hot topics

Kilauea Volcano – When Tragedy Strikes

  • Sign up to get Hot Topics and more from IgniteAmerica:
  • This field is for validation purposes and should be left unchanged.

Take Advantage of This Hot Topic

Watch for ways to inject this God focused perspective
Into every conversation that resembles this Hot Topic

Kilauea Volcano – When Tragedy Strikes

On April 30, the floor of the Hawaiian Kilauea Volcano collapsed, forcing an underground flow of lava, causing the biggest earthquake and eruptions on the island in more than four decades. The southeastern part of Hawaii is being devastated right now with mega-tons of lava flow, clouds of ash, and deadly plumes of methane gas, chasing thousands from their homes and livelihood.

We can’t imagine the horrors, nor the hopelessness being felt by those whose lives are being turned upside down at this very moment by forces they can’t control . . . or by those whose children were gunned down in Santa Fe, Texas or devastated by Hurricane Harvey last year in Texas. All of us live in an uncertain world where safety is an illusion. Any of us could be next!

Question: So Where is God in the Midst of Tragedy?

The simple answer is that He’s always there – even in the midst of tragedy. For those of us who know God, we know God never leaves us or forsakes us (Hebrews 13:5) and that the rain falls on the just and the unjust. (Matthew 5:45). No matter your problem, God is never surprised. God never says “oops”, to the extent that not one sparrow will fall to the ground without God knowing it (Matthew 10:29). And His Promise to those who believe in Him and live for His Purpose (to seek and save the lost) is that He’ll make everything work for good, even the bad stuff (Romans 8:28).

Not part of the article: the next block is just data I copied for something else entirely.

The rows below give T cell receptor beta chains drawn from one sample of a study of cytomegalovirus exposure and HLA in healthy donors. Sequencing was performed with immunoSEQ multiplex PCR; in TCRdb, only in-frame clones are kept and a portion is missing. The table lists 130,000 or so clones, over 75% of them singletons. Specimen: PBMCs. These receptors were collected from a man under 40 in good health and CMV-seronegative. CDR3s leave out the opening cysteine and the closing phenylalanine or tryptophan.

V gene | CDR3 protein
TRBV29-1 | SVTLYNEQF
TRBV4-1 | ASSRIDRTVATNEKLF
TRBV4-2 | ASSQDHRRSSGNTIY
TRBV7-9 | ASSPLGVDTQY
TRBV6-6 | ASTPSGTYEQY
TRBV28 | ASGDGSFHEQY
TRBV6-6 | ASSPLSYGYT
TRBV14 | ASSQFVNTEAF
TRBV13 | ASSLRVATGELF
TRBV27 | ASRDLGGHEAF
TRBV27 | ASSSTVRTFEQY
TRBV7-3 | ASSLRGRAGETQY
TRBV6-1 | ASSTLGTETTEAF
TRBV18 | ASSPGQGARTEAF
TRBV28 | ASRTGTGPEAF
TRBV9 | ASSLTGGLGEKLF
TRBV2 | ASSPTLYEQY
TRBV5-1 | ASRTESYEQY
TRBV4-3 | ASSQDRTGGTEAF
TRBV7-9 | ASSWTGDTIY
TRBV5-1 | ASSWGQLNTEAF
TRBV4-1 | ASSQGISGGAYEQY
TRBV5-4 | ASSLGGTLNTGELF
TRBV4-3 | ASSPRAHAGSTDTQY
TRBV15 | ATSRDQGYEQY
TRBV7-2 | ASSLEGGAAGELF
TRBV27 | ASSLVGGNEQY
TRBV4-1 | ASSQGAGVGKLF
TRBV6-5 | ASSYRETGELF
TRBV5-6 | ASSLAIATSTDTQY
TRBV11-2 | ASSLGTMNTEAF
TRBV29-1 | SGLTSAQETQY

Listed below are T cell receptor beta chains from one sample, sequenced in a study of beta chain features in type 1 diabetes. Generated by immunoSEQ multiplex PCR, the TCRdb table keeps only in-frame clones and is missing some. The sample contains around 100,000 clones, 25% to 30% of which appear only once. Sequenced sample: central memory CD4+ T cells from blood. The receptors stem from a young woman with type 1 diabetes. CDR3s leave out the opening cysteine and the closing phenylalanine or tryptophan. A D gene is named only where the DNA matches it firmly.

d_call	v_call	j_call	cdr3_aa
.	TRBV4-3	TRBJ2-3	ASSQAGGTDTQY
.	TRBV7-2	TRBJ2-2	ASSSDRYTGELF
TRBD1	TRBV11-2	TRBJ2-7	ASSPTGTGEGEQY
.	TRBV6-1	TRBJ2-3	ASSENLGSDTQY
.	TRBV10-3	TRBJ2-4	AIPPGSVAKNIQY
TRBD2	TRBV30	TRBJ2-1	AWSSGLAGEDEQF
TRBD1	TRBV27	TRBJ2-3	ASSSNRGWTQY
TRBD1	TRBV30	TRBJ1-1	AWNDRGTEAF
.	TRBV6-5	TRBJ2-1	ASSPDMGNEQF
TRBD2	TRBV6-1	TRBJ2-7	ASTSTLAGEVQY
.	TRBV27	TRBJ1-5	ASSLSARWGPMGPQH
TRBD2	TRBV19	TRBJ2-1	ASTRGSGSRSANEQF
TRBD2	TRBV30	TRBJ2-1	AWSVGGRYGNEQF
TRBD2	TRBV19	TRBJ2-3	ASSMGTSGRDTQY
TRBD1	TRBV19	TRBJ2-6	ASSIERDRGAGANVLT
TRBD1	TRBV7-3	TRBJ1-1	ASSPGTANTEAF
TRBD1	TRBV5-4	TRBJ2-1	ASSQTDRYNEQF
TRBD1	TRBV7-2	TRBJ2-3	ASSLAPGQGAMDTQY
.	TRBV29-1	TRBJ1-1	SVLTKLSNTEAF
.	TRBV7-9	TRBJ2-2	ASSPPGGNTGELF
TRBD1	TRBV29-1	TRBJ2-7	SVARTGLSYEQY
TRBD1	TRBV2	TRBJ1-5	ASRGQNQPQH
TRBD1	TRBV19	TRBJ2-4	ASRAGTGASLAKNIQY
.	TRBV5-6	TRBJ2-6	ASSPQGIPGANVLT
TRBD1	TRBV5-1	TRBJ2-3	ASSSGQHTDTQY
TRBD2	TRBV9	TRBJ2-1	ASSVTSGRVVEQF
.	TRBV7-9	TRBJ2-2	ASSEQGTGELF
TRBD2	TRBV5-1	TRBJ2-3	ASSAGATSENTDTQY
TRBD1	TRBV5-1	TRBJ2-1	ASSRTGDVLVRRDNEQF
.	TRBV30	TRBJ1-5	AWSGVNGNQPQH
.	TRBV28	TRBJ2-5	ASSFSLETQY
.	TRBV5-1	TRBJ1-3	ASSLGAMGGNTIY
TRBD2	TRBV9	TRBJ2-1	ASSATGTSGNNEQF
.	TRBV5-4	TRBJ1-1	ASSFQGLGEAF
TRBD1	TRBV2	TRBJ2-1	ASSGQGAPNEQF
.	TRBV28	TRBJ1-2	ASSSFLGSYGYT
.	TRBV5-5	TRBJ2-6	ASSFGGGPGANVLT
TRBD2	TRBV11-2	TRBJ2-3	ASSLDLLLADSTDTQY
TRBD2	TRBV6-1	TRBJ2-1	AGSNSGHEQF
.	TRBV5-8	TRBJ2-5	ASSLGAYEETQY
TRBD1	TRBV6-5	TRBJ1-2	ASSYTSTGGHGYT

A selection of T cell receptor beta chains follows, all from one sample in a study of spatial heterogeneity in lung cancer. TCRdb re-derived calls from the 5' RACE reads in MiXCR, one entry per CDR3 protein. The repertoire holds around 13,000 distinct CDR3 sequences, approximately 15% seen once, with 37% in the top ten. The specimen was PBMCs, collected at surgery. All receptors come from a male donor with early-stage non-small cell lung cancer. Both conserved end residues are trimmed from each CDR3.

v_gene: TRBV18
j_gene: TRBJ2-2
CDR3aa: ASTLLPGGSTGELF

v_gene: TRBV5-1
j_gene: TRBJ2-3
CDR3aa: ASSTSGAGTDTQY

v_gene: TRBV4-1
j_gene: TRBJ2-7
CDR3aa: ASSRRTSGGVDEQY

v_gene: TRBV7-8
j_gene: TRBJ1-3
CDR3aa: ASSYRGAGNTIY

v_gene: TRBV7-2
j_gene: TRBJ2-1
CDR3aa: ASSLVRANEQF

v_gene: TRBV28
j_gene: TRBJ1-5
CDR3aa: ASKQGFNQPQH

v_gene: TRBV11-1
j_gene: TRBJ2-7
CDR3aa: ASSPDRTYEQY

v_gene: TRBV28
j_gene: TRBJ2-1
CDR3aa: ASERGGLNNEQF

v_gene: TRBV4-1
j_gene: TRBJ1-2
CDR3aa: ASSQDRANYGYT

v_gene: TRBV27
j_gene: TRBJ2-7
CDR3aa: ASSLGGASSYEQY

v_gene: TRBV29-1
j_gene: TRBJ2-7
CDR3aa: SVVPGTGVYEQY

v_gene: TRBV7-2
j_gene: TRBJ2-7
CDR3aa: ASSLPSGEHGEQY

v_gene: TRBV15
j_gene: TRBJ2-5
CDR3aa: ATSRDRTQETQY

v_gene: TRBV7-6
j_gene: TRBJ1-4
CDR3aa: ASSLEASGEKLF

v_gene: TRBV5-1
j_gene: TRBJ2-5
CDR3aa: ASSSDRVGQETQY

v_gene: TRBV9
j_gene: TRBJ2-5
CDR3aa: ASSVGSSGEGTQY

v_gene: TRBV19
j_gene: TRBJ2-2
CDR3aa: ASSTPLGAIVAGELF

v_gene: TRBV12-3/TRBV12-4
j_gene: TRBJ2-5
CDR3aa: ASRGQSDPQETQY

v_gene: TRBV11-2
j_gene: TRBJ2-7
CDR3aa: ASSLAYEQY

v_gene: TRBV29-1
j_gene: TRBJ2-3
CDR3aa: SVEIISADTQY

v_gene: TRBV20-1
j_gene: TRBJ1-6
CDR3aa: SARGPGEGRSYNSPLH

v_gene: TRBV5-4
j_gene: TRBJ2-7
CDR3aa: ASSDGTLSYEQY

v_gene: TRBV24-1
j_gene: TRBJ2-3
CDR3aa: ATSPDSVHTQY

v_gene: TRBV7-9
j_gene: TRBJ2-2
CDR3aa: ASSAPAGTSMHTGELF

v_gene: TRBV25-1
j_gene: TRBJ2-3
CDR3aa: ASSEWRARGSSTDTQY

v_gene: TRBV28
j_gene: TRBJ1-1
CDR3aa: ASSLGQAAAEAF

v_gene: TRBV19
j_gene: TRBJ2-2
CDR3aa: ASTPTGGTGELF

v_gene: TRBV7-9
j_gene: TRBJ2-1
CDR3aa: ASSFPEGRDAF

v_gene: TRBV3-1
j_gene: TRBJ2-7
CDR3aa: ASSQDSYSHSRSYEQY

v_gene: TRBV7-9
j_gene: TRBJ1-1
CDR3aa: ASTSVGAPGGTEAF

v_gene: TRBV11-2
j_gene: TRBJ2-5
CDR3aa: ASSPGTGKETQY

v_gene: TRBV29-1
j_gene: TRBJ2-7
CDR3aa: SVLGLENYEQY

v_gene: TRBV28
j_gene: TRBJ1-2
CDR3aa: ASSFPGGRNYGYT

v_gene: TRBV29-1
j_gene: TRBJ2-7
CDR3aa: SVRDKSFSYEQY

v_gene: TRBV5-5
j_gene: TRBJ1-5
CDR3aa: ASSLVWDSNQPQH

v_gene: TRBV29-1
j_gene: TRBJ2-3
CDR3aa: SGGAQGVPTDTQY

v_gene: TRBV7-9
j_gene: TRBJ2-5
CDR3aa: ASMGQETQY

The confusion comes in our view of good versus God’s view of good. Our view is on the temporal while God’s is on the Eternal. When we fail to understand that God uses tragedy to get our attention and bring people to Him, we allow tragedies to capture our attention and rob us of our joy. But nothing is more powerful than an exuberant, full of faith Christian in the midst of tragedy.

The question for Christians is not, “Where are you God,” but “What are you up to God?” The only eternally significant question is: How can we use our tragedies to bring more people into the Kingdom? When we do that, God takes care of the rest!

Two things happen to Christians in tragedy:

  1. Tragedies draw us closer to God. When we’re challenged by things we can’t control, we become smaller as he becomes larger, our dependence on God becomes obvious, our appetite for His Word is enlarged and prayer becomes our lifeline.
  2. Tragedies draw attention. When bad things happen, we automatically attract the attention of those around us, and whole-hearted faith in the midst of tragedy leads everyone to Jesus. Even better: you have wholehearted faith when you know God is going to turn your tragedy into good because you’re living for His Purpose: To seek and save the lost. (Romans 8:28). This is the cycle of victorious living.